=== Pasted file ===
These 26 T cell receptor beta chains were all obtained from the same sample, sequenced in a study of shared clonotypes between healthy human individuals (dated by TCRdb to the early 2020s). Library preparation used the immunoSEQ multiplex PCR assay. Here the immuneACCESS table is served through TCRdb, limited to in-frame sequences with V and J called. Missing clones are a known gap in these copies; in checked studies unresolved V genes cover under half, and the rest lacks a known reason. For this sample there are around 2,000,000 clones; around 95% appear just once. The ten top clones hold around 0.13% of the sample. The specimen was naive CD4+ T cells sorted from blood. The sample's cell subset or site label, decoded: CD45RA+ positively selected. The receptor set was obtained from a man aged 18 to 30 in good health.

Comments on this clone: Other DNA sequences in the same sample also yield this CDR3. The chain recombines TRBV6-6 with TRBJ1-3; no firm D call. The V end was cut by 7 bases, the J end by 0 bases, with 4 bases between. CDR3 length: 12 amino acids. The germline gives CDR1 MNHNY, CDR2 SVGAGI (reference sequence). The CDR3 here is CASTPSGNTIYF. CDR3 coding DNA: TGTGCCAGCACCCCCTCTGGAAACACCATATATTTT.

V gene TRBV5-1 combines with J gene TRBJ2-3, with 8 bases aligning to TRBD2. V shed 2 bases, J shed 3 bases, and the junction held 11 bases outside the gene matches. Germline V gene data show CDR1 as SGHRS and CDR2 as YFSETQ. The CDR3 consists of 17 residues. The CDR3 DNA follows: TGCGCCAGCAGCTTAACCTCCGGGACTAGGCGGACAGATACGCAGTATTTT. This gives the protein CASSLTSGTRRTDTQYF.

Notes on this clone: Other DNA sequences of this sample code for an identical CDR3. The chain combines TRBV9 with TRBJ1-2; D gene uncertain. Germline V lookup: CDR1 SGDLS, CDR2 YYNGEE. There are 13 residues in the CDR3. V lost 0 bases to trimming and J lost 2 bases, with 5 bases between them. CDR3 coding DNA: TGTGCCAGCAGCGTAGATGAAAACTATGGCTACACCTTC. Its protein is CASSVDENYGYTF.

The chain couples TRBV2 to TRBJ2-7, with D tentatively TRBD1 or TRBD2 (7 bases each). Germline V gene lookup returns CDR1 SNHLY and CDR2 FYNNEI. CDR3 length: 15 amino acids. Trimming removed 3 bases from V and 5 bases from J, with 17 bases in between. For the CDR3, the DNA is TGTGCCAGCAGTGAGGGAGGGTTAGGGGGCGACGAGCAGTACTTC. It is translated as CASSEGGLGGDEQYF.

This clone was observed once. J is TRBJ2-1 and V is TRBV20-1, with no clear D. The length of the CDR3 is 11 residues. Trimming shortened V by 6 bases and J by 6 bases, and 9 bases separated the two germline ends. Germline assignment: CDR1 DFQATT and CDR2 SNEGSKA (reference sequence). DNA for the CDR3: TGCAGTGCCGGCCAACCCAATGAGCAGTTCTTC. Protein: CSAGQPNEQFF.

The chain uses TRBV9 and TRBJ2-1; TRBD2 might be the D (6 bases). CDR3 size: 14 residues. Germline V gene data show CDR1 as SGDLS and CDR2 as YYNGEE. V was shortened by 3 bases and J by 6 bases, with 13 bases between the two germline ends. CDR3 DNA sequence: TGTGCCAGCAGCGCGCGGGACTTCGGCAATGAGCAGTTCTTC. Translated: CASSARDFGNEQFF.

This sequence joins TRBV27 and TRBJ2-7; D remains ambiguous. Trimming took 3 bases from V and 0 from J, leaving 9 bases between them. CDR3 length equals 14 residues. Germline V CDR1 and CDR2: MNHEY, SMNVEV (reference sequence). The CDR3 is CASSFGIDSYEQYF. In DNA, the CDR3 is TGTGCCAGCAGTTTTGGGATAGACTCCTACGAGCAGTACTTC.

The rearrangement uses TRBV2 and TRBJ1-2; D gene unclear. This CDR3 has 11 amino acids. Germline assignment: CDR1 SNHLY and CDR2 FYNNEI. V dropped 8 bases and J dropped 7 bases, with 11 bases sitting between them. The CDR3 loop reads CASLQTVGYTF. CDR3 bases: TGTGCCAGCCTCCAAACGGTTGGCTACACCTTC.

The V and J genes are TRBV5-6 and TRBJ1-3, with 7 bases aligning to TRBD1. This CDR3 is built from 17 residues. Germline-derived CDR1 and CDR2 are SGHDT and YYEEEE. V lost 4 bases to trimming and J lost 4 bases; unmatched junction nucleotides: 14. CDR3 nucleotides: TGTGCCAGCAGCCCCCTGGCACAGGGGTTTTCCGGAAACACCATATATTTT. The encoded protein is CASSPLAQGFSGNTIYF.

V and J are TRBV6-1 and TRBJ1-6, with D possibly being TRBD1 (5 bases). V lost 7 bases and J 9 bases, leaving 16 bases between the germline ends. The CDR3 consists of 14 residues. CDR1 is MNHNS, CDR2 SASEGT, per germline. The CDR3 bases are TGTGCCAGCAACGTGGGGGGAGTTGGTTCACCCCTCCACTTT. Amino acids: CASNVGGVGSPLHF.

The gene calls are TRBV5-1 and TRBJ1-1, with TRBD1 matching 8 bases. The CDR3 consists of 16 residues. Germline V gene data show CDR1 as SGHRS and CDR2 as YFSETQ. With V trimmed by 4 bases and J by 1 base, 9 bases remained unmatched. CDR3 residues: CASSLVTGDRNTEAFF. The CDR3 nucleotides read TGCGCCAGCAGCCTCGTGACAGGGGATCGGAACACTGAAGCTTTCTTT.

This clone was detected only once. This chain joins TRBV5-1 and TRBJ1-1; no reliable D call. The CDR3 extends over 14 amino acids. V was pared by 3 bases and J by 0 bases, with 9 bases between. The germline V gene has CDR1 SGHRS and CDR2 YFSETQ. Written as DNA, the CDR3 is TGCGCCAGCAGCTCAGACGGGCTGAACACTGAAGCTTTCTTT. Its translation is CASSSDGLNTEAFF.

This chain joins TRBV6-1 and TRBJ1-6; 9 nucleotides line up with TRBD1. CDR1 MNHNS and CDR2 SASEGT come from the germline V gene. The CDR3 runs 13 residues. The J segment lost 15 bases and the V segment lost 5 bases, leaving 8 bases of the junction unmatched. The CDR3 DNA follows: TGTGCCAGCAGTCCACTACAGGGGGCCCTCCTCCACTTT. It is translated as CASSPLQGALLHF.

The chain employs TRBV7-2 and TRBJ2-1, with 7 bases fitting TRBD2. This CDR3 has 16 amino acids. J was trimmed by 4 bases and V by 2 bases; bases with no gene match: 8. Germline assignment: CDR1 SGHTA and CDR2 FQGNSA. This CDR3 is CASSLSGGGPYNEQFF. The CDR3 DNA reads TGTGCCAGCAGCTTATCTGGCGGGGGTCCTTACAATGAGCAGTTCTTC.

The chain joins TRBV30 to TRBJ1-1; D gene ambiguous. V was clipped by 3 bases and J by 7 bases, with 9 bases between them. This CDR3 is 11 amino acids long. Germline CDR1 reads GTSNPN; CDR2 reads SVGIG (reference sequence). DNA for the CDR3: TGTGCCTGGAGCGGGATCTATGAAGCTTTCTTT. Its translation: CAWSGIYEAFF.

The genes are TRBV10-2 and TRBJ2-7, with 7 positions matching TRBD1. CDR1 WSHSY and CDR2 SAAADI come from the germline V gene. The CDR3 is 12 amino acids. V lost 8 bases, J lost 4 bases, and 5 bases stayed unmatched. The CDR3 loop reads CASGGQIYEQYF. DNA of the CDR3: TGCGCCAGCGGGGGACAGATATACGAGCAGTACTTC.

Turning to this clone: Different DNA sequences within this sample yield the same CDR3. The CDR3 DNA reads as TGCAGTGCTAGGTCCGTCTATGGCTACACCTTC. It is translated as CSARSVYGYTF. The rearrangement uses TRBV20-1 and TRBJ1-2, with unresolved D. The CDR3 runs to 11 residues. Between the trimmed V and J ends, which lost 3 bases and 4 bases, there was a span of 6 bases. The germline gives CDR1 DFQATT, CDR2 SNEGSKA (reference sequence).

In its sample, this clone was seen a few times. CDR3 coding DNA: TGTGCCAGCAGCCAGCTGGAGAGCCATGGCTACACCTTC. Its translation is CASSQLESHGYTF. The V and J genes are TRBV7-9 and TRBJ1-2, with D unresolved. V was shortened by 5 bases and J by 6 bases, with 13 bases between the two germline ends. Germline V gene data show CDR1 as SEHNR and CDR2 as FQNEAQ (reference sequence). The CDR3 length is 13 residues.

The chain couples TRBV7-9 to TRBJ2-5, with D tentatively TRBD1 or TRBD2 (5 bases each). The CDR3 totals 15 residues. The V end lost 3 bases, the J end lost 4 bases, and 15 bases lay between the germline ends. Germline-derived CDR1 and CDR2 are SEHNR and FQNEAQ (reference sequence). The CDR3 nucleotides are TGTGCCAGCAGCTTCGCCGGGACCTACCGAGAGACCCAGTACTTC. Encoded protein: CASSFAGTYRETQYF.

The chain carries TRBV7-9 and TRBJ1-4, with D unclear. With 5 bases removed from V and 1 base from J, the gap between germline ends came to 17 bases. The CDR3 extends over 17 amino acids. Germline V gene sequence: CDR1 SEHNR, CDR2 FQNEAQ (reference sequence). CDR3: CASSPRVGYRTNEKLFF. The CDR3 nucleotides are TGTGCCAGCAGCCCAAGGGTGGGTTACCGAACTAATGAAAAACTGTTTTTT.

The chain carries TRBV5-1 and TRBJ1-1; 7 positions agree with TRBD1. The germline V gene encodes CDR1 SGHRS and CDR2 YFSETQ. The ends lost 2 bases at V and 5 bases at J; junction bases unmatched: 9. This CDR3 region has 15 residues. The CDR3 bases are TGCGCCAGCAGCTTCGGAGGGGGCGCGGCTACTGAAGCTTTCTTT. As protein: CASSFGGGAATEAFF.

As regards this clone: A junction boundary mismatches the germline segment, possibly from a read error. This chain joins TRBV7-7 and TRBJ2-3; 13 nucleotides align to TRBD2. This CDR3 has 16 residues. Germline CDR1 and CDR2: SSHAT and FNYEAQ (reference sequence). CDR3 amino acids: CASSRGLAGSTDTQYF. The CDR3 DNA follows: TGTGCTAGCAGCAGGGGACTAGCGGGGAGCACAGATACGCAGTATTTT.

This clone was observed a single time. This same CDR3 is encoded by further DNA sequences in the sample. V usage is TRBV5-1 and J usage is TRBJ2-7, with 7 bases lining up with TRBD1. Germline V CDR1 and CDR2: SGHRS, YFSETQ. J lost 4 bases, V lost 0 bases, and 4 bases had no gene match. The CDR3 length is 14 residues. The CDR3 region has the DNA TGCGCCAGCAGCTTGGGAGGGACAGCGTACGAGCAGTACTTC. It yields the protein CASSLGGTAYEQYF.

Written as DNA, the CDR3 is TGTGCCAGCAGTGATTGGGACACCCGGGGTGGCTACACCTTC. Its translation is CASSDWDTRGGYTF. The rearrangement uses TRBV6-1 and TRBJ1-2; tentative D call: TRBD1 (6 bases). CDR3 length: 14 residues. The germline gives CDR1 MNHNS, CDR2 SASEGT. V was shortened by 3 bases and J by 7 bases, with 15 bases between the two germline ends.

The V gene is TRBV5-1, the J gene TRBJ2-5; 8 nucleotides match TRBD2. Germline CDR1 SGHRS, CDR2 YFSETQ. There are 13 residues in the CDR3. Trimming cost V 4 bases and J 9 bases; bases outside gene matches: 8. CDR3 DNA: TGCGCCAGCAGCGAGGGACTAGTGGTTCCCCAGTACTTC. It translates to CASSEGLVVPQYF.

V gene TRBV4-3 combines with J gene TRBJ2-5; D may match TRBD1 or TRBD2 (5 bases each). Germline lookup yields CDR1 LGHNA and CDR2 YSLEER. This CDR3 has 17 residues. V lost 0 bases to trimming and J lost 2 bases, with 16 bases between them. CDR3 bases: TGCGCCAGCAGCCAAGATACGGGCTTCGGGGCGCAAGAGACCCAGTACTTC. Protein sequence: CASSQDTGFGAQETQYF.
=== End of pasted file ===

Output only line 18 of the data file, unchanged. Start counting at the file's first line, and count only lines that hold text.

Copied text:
Turning to this clone: Different DNA sequences within this sample yield the same CDR3. The CDR3 DNA reads as TGCAGTGCTAGGTCCGTCTATGGCTACACCTTC. It is translated as CSARSVYGYTF. The rearrangement uses TRBV20-1 and TRBJ1-2, with unresolved D. The CDR3 runs to 11 residues. Between the trimmed V and J ends, which lost 3 bases and 4 bases, there was a span of 6 bases. The germline gives CDR1 DFQATT, CDR2 SNEGSKA (reference sequence).